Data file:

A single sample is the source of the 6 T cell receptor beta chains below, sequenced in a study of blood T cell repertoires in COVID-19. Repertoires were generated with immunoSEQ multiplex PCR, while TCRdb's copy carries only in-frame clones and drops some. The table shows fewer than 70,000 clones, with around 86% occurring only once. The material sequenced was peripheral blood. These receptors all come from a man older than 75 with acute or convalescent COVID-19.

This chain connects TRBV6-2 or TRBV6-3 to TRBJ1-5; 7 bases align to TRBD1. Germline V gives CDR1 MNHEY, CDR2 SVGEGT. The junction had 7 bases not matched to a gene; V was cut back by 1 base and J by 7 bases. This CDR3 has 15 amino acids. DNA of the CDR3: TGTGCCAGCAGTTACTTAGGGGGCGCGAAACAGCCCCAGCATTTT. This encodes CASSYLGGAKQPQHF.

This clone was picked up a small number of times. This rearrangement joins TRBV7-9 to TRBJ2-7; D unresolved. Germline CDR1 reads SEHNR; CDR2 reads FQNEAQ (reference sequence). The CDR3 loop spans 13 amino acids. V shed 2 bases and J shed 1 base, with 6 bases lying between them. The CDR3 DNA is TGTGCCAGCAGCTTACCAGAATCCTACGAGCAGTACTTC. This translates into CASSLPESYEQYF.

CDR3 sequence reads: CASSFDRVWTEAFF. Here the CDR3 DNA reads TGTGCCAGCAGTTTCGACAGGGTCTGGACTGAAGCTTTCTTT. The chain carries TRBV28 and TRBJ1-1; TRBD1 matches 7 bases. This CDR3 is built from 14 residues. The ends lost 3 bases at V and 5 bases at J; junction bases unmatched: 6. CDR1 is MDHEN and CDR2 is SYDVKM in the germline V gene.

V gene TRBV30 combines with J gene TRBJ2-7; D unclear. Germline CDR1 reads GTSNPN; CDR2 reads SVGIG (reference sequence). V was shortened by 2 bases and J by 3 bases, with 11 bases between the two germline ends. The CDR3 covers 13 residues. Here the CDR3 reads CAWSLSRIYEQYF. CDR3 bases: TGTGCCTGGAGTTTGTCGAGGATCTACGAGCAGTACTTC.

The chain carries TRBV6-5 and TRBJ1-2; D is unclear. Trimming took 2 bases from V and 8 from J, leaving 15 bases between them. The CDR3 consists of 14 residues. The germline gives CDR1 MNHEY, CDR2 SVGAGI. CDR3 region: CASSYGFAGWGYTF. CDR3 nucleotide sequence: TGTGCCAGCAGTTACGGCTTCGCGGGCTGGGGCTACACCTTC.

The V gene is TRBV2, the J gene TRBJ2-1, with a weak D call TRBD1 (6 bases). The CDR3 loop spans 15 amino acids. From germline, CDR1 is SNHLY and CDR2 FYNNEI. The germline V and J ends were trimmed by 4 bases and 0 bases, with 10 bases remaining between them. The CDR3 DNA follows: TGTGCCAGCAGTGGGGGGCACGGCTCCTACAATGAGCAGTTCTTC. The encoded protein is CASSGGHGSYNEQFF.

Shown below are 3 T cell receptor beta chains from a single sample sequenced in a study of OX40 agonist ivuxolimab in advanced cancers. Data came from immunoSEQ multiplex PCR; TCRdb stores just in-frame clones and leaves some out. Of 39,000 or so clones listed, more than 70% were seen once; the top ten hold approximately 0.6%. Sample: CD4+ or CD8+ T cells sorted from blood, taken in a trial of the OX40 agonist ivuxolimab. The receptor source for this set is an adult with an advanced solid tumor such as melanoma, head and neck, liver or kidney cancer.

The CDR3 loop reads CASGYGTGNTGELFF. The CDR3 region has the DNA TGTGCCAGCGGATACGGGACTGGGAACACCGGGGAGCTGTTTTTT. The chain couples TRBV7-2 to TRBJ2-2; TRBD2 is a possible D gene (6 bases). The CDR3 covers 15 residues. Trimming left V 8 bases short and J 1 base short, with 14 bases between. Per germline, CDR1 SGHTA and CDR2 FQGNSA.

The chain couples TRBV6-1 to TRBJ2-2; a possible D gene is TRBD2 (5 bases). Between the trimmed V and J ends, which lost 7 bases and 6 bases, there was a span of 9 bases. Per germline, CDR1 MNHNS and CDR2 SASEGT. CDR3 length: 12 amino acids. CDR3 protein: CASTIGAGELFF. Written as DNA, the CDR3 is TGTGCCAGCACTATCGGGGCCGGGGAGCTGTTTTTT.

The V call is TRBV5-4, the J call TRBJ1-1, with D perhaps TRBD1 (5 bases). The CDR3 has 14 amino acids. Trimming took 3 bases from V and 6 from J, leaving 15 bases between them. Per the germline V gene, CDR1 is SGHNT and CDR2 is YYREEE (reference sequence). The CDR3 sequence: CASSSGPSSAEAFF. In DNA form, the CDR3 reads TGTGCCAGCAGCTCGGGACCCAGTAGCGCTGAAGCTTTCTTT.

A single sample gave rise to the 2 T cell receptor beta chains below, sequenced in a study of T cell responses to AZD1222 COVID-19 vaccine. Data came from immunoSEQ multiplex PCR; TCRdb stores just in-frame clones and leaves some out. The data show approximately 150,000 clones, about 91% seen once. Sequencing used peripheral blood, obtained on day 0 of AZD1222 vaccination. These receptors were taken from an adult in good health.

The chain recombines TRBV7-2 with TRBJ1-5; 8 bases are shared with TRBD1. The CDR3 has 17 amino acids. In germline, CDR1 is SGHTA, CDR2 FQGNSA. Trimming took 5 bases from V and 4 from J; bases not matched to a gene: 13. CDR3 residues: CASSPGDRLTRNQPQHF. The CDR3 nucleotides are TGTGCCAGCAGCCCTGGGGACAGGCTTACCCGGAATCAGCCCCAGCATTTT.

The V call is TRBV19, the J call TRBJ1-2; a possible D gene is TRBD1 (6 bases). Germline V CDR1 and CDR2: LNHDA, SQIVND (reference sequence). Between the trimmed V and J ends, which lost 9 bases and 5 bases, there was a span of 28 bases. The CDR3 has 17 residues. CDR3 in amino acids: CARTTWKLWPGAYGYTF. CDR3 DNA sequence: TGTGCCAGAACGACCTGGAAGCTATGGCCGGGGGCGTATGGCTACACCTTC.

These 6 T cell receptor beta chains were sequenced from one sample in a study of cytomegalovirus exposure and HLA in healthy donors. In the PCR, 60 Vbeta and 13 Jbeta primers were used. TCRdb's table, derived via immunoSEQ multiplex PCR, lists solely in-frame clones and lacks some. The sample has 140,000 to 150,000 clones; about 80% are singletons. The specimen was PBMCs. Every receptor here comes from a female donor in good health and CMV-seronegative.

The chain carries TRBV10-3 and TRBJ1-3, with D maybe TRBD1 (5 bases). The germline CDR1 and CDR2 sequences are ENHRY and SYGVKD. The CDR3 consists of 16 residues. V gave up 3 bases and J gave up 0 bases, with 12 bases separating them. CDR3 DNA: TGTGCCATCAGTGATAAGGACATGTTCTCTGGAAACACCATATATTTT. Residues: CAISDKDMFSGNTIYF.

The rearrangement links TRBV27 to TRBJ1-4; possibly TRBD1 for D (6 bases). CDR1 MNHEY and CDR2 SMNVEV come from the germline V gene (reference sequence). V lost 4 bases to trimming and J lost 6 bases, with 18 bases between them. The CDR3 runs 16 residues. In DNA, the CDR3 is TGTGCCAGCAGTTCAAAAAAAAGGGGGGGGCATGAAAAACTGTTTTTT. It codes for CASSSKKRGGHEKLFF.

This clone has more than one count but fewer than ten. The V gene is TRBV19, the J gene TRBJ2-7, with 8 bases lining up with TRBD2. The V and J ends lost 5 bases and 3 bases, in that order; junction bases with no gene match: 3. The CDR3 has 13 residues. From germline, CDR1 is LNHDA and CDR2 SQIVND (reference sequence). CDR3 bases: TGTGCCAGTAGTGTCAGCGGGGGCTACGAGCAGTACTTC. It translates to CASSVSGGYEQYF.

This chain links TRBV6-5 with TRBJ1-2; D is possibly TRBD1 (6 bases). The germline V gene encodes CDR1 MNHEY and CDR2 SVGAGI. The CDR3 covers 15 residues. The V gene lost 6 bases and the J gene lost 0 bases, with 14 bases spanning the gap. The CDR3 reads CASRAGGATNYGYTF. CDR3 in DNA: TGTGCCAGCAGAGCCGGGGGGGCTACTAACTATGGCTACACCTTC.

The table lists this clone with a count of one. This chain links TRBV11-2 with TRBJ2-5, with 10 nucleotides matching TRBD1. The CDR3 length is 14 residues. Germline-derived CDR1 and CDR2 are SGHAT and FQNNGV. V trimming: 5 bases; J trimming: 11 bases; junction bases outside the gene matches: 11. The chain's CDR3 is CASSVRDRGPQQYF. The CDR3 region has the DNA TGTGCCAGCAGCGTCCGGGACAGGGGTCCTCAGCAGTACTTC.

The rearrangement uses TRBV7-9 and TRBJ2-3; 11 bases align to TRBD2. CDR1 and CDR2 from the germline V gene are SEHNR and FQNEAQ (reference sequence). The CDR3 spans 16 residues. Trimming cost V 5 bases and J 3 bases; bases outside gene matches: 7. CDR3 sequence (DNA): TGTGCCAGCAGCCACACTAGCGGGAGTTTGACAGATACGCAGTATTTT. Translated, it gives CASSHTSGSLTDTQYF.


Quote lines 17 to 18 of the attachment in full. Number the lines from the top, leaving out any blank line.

The rearrangement links TRBV27 to TRBJ1-4; possibly TRBD1 for D (6 bases). CDR1 MNHEY and CDR2 SMNVEV come from the germline V gene (reference sequence). V lost 4 bases to trimming and J lost 6 bases, with 18 bases between them. The CDR3 runs 16 residues. In DNA, the CDR3 is TGTGCCAGCAGTTCAAAAAAAAGGGGGGGGCATGAAAAACTGTTTTTT. It codes for CASSSKKRGGHEKLFF.

This clone has more than one count but fewer than ten. The V gene is TRBV19, the J gene TRBJ2-7, with 8 bases lining up with TRBD2. The V and J ends lost 5 bases and 3 bases, in that order; junction bases with no gene match: 3. The CDR3 has 13 residues. From germline, CDR1 is LNHDA and CDR2 SQIVND (reference sequence). CDR3 bases: TGTGCCAGTAGTGTCAGCGGGGGCTACGAGCAGTACTTC. It translates to CASSVSGGYEQYF.